Competition for Light and Nutrients in Layered Communities of Aquatic Plants

L.P.A. van Gerven, J.J.M Klein, D.J. Gerla, B.W. Kooi, J.J. Kuiper, W.M. Mooij

Research output: Contribution to JournalArticleAcademicpeer-review

Abstract

Dominance of free-floating plants poses a threat to biodiversity in many freshwater ecosystems. Here we propose a theoretical framework to understand this dominance, by modeling the competition for light and nutrients in a layered community of floating and submerged plants. The model shows that at high supply of light and nutrients, floating plants always dominate due to their primacy for light, even when submerged plants have lower minimal resource requirements. The model also shows that floating-plant dominance cannot be an alternative stable state in light-limited environments but only in nutrient-limited environments, depending on the plants’ resource consumption traits. Compared to unlayered communities, the asymmetry in competition for light—coincident with symmetry in competition for nutrients—leads to fundamentally different results: competition outcomes can no longer be predicted from species traits such as minimal resource requirements (R* rule) and resource consumption. Also, the same two species can, depending on the environment, coexist or be alternative stable states. When applied to two common plant species in temperate regions, both the model and field data suggest that floating-plant dominance is unlikely to be an alternative stable state.
Original languageEnglish
Pages (from-to)72-83
JournalThe American Naturalist
Volume186
Early online date30 Apr 2015
DOIs
Publication statusPublished - 2015

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aquatic plant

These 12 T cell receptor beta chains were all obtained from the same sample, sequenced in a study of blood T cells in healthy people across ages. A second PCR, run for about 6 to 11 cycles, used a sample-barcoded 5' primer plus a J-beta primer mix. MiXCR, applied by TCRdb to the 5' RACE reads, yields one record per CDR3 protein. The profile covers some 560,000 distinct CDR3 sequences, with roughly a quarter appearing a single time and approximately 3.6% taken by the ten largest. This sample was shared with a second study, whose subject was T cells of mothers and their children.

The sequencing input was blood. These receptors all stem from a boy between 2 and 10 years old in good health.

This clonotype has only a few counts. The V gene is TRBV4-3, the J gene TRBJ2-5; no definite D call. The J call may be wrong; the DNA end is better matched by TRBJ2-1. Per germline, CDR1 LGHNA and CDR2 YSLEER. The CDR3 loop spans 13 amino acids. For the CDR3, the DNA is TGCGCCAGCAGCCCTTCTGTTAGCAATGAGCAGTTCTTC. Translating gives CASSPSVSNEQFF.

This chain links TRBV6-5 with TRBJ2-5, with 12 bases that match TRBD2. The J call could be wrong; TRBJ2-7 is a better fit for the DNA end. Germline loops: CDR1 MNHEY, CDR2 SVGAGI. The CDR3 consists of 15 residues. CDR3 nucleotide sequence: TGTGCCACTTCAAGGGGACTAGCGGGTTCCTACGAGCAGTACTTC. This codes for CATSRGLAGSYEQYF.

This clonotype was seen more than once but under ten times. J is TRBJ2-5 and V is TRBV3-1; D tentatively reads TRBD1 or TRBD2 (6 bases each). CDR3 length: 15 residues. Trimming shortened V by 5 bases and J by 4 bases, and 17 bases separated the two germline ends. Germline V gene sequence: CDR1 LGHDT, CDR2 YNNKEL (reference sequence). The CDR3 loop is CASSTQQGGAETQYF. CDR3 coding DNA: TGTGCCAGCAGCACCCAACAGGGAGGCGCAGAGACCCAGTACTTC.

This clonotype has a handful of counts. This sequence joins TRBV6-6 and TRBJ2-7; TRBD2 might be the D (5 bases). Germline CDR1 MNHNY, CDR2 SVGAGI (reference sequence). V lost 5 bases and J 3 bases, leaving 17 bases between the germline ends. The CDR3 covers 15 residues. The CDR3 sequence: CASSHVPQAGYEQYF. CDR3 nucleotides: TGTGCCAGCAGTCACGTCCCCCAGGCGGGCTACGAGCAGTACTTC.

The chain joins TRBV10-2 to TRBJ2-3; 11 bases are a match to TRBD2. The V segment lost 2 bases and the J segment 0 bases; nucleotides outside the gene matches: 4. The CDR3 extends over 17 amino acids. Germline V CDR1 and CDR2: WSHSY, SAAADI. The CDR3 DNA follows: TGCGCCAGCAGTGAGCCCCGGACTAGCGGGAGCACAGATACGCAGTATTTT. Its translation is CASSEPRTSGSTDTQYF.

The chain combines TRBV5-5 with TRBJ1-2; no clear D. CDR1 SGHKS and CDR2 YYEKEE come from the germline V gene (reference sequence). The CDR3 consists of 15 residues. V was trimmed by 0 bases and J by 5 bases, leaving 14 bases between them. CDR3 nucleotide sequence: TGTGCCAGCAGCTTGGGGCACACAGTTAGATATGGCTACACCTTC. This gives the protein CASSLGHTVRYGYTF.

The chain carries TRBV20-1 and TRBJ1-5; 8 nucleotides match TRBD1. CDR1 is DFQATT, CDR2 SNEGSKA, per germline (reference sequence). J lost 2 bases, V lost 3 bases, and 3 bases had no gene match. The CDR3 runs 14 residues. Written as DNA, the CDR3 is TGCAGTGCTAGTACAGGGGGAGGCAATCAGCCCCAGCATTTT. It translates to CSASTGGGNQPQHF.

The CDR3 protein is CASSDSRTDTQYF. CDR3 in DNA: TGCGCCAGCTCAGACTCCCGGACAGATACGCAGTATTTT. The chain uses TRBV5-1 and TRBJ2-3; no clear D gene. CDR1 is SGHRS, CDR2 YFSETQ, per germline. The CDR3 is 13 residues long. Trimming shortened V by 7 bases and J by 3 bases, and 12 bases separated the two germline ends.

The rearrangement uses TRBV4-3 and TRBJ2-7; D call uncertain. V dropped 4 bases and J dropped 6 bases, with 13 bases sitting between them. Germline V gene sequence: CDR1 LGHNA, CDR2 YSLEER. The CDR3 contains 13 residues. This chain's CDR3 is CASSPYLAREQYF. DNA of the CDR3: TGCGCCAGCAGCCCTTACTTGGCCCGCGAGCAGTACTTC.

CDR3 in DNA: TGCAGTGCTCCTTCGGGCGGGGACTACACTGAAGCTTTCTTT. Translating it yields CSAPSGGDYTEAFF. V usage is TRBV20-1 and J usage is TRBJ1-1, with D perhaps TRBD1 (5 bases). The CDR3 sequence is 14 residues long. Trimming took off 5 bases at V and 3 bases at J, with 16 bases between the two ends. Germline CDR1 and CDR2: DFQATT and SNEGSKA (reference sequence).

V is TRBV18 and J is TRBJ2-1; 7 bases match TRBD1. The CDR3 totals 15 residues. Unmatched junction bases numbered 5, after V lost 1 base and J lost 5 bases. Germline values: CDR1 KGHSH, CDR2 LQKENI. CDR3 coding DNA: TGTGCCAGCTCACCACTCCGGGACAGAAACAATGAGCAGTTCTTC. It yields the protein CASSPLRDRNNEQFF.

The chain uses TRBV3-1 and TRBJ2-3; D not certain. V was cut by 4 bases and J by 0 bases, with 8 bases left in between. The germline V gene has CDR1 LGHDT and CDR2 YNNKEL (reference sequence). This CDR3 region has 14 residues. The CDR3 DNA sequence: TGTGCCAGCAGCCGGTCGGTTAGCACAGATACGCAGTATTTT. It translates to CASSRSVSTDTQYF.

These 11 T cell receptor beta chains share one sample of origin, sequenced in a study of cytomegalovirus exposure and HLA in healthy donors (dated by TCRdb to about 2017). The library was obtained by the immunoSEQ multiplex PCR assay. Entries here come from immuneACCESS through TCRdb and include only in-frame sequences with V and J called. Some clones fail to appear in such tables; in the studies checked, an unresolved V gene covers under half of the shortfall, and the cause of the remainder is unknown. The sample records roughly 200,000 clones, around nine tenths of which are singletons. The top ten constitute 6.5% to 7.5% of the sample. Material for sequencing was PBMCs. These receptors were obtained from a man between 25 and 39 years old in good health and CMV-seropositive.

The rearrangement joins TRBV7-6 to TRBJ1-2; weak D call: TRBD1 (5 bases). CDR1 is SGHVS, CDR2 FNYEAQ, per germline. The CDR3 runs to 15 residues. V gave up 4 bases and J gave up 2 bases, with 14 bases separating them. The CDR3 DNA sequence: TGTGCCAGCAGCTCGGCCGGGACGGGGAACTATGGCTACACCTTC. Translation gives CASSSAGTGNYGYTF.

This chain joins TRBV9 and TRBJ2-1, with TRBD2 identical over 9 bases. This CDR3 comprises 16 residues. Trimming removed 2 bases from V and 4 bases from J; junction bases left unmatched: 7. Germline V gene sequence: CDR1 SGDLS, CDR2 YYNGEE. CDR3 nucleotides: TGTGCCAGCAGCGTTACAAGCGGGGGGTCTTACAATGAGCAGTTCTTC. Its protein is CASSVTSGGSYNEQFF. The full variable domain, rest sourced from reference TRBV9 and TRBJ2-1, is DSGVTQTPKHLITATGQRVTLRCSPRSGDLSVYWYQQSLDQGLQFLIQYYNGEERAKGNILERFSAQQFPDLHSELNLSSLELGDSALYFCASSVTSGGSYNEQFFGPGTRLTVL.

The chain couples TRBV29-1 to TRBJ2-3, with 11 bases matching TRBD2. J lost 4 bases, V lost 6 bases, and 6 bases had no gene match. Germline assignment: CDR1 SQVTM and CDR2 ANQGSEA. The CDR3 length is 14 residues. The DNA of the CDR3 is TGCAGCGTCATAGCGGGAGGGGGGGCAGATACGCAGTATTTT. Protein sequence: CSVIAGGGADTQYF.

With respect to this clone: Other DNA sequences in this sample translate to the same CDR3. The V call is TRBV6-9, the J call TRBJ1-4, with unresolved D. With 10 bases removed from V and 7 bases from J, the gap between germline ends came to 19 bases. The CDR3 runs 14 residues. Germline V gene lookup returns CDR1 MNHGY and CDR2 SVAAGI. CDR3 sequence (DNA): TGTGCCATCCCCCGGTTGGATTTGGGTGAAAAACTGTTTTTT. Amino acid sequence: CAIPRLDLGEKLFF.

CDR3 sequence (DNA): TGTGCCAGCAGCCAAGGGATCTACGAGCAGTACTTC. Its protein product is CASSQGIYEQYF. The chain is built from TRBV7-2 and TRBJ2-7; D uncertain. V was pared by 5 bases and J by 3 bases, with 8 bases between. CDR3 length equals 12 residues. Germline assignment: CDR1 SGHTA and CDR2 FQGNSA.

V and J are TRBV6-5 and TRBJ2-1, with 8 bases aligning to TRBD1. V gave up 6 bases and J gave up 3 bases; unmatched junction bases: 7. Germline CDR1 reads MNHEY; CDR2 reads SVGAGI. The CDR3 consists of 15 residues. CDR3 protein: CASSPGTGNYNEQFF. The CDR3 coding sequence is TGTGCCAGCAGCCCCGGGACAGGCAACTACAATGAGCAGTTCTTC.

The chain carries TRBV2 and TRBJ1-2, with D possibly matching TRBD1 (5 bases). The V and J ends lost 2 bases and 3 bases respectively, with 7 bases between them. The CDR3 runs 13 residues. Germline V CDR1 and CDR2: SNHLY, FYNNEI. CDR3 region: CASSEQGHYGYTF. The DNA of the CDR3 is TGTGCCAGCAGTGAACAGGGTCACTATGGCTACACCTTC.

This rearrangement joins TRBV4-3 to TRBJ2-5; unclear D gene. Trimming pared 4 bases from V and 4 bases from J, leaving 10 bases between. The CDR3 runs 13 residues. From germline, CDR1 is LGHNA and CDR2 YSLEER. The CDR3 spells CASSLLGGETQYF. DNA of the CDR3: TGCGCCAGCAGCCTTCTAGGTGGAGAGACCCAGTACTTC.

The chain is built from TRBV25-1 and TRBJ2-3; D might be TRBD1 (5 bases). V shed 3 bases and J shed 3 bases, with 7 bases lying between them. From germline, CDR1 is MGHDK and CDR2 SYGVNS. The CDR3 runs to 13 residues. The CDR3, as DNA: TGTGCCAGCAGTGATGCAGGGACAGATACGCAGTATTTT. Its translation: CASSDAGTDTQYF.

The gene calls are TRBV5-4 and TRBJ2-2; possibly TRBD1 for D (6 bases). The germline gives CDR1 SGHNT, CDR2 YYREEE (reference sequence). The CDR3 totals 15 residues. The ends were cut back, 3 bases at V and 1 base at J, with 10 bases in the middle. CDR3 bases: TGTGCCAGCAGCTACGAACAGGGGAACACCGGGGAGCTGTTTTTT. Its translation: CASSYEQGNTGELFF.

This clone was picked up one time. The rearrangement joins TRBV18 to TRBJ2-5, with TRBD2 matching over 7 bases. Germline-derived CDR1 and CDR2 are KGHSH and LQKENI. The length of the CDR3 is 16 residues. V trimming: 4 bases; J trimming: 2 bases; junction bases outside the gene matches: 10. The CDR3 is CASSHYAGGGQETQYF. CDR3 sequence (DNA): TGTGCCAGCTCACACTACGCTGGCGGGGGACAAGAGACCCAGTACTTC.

aquatic plants
nutrient
nutrients
submerged aquatic plants
free-floating plants
resource
freshwater ecosystem
symmetry
asymmetry
biodiversity
modeling

Cite this

van Gerven, L. P. A., Klein, J. J. M., Gerla, D. J., Kooi, B. W., Kuiper, J. J., & Mooij, W. M. (2015). Competition for Light and Nutrients in Layered Communities of Aquatic Plants. The American Naturalist, 186, 72-83. https://doi.org/10.1086/681620
van Gerven, L.P.A. ; Klein, J.J.M ; Gerla, D.J. ; Kooi, B.W. ; Kuiper, J.J. ; Mooij, W.M. / Competition for Light and Nutrients in Layered Communities of Aquatic Plants. In: The American Naturalist. 2015 ; Vol. 186. pp. 72-83.
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van Gerven, LPA, Klein, JJM, Gerla, DJ, Kooi, BW, Kuiper, JJ & Mooij, WM 2015, 'Competition for Light and Nutrients in Layered Communities of Aquatic Plants' The American Naturalist, vol. 186, pp. 72-83. https://doi.org/10.1086/681620

Competition for Light and Nutrients in Layered Communities of Aquatic Plants. / van Gerven, L.P.A.; Klein, J.J.M; Gerla, D.J.; Kooi, B.W.; Kuiper, J.J.; Mooij, W.M.

In: The American Naturalist, Vol. 186, 2015, p. 72-83.

Research output: Contribution to JournalArticleAcademicpeer-review

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AU - Kuiper, J.J.

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AB - Dominance of free-floating plants poses a threat to biodiversity in many freshwater ecosystems. Here we propose a theoretical framework to understand this dominance, by modeling the competition for light and nutrients in a layered community of floating and submerged plants. The model shows that at high supply of light and nutrients, floating plants always dominate due to their primacy for light, even when submerged plants have lower minimal resource requirements. The model also shows that floating-plant dominance cannot be an alternative stable state in light-limited environments but only in nutrient-limited environments, depending on the plants’ resource consumption traits. Compared to unlayered communities, the asymmetry in competition for light—coincident with symmetry in competition for nutrients—leads to fundamentally different results: competition outcomes can no longer be predicted from species traits such as minimal resource requirements (R* rule) and resource consumption. Also, the same two species can, depending on the environment, coexist or be alternative stable states. When applied to two common plant species in temperate regions, both the model and field data suggest that floating-plant dominance is unlikely to be an alternative stable state.

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